As one of Vermont’s approximately 2,500 official medical marijuana patients, Robert Gwynn is excited his state lawmakers are considering legalizing cannabis. Born with neurofibromatosis type 1, a tumor disorder that has left him with debilitating nerve pain, limited appetite and ongoing fatigue, the 31-year-old has been part of the state’s medical marijuana program for the past two years. Medical marijuana, he says, has helped him halve his 14-pill-a-day pharmaceutical regimen, which had left him so mentally disconnected from reality he was afraid to drive. But he thinks a recreational market could encourage the sort of competition, proficiency and price constraints lacking in the state’s current system of four nonprofit dispensaries statewide.

Wed
20
Jan

Rhode Island and Vermont Teenage Marijuana Use Exceeds Colorado Over Past 5 Years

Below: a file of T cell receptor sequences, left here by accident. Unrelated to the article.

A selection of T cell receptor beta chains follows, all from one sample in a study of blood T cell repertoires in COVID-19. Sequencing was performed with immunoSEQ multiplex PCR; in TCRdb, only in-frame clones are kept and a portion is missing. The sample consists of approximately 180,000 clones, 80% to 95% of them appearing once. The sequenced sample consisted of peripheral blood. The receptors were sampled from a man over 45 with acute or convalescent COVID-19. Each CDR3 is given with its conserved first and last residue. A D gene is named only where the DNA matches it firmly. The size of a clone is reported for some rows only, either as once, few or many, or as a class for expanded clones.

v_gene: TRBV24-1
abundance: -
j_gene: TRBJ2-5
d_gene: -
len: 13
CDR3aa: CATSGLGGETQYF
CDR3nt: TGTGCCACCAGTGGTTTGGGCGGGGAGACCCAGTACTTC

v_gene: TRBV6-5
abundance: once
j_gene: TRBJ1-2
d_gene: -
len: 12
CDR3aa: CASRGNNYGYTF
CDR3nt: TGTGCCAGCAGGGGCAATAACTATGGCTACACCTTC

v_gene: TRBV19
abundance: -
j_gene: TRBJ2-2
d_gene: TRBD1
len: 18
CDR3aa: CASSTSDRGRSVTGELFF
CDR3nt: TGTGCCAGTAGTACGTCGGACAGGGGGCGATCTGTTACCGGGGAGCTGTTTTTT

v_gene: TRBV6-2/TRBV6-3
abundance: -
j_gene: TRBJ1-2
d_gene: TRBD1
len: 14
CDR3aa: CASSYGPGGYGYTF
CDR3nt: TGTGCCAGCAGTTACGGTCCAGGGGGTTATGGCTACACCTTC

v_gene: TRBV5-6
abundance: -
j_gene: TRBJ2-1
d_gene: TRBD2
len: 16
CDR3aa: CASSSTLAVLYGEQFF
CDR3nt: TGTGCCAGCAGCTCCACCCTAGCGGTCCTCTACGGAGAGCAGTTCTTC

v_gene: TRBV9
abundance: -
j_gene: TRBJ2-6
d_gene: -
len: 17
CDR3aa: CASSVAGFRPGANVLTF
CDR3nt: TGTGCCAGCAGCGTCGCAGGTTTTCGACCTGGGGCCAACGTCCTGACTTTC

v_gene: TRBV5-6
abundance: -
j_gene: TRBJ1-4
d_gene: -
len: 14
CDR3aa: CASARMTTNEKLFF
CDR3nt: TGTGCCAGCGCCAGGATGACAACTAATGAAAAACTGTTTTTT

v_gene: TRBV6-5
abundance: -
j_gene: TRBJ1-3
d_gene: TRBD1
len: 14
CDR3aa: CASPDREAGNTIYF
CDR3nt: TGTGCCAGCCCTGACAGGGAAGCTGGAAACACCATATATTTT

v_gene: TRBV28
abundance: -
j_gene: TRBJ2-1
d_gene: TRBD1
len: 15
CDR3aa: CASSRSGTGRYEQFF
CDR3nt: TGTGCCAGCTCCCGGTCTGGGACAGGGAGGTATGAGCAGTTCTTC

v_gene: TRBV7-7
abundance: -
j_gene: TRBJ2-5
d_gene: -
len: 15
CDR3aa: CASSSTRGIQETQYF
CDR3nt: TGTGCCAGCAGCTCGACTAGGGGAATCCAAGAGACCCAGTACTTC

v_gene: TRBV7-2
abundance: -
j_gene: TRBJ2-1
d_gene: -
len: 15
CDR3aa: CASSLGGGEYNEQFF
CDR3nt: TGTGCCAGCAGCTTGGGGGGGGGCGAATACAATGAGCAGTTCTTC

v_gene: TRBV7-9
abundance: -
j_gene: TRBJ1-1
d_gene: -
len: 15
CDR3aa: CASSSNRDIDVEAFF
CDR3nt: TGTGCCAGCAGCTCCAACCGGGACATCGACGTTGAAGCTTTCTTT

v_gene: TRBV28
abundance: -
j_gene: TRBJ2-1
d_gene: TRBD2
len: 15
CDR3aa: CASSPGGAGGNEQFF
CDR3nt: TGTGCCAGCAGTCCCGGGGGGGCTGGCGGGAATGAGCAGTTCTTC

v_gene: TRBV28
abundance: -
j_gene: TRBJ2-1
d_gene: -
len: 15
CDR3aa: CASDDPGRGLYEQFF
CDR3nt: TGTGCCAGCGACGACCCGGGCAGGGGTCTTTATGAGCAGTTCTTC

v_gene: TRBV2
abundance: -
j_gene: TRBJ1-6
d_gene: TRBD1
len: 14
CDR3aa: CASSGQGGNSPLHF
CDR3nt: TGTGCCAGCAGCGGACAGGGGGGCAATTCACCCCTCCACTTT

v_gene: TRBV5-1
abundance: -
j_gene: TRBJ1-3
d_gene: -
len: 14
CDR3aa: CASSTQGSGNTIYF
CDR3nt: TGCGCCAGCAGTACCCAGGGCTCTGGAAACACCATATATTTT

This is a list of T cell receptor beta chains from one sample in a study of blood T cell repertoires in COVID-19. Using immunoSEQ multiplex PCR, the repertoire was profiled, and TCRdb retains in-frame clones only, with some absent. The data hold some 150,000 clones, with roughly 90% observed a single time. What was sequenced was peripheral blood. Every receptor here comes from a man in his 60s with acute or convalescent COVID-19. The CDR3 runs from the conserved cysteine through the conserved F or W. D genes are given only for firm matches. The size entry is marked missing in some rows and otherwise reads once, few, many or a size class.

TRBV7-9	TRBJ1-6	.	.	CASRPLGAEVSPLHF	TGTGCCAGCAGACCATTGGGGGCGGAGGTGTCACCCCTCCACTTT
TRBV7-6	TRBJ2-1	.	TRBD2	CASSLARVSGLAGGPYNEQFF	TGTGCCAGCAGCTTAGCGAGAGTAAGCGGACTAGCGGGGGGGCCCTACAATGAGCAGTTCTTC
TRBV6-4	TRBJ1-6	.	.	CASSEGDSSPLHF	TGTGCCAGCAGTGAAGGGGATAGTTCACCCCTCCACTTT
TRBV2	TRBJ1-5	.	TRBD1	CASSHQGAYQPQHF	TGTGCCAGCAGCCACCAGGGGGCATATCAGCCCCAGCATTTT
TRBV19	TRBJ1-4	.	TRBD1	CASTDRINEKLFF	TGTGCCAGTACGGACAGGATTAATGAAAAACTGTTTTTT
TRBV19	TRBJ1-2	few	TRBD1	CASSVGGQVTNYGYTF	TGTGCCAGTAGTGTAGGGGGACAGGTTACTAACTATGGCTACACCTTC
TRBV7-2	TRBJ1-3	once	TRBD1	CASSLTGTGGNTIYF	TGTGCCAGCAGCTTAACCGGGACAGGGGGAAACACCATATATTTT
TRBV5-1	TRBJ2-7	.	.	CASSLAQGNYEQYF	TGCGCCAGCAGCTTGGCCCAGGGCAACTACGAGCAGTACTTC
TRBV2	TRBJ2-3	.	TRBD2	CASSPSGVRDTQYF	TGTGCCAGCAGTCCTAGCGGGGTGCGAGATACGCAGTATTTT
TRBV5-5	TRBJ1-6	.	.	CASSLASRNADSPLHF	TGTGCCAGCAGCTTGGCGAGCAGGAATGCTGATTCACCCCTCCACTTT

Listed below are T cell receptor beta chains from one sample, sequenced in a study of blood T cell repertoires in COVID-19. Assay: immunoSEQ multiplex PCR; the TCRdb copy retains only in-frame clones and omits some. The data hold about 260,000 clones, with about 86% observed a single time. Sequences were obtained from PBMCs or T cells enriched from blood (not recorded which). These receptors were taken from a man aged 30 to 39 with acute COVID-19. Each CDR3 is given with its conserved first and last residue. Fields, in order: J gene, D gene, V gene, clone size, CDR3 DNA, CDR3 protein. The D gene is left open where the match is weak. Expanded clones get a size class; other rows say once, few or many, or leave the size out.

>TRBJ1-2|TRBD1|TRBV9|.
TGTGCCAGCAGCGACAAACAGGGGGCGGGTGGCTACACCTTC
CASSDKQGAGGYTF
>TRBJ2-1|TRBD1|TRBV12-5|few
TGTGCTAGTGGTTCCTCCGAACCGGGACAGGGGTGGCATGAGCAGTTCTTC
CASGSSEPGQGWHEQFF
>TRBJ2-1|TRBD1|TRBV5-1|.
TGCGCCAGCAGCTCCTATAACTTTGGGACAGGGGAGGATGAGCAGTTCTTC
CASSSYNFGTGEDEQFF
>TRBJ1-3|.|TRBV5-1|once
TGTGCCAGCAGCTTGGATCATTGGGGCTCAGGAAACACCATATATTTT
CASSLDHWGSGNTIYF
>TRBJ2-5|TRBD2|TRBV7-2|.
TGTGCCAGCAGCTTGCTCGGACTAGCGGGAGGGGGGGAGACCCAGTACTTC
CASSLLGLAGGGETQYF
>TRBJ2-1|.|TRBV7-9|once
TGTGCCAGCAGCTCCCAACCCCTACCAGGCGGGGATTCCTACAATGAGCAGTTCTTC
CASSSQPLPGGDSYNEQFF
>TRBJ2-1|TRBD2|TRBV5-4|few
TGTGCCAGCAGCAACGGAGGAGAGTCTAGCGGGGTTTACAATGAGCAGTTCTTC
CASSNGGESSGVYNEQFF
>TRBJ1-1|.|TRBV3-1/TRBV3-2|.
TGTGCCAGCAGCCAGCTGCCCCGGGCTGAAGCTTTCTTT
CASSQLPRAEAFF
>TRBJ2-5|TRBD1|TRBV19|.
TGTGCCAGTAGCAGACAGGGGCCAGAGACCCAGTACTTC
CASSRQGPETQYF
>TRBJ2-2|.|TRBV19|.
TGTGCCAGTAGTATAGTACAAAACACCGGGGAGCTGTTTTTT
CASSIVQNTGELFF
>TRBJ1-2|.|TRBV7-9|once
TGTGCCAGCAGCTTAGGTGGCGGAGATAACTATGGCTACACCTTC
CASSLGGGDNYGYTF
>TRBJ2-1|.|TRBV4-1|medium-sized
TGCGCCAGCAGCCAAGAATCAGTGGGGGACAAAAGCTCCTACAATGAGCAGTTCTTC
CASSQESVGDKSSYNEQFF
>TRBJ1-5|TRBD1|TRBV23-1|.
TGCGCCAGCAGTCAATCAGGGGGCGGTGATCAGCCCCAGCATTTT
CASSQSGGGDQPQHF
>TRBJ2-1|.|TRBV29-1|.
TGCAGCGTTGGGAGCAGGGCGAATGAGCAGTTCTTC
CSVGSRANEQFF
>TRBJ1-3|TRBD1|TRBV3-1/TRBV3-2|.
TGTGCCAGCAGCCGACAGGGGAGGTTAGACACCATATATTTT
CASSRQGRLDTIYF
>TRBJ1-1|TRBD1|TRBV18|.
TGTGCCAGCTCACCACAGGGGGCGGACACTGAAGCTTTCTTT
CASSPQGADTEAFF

Prohibition propagandists like the Joker to my Batman, Kevin Sabet of Project SAMUEL (Smart Approaches to Marijuana Use… Except Legalization), are desperately crying out to the media for attention to this report from the Substance Abuse & Mental Health Services Administration (SAMHSA) that explains how Colorado youth aged 12-17 now exhibit the highest rate of monthly teen marijuana use, now at 12.56%.

That’s one-in-eight teenagers toking at least once per month.

Mon
18
Jan

This State Could Become the First to Legalize Marijuana Without a Ballot Initiative

The marijuana movement has been practically unstoppable for two decades now. Since 1996, nearly two dozen states have legalized the use of marijuana for medicinal purposes, and four states (along with Washington D.C.) now allow adults over the age of 21 to purchase marijuana for recreational purposes in licensed dispensaries. The thought of this would have been nothing short of laughable even as recently as a decade ago.

Access to medical marijuana means new potential treatment pathways for patients with glaucoma and certain types of terminal cancers. For states legalizing retail marijuana, it means added revenue that's primarily being used to fund education, bolster law enforcement, and go toward drug awareness programs.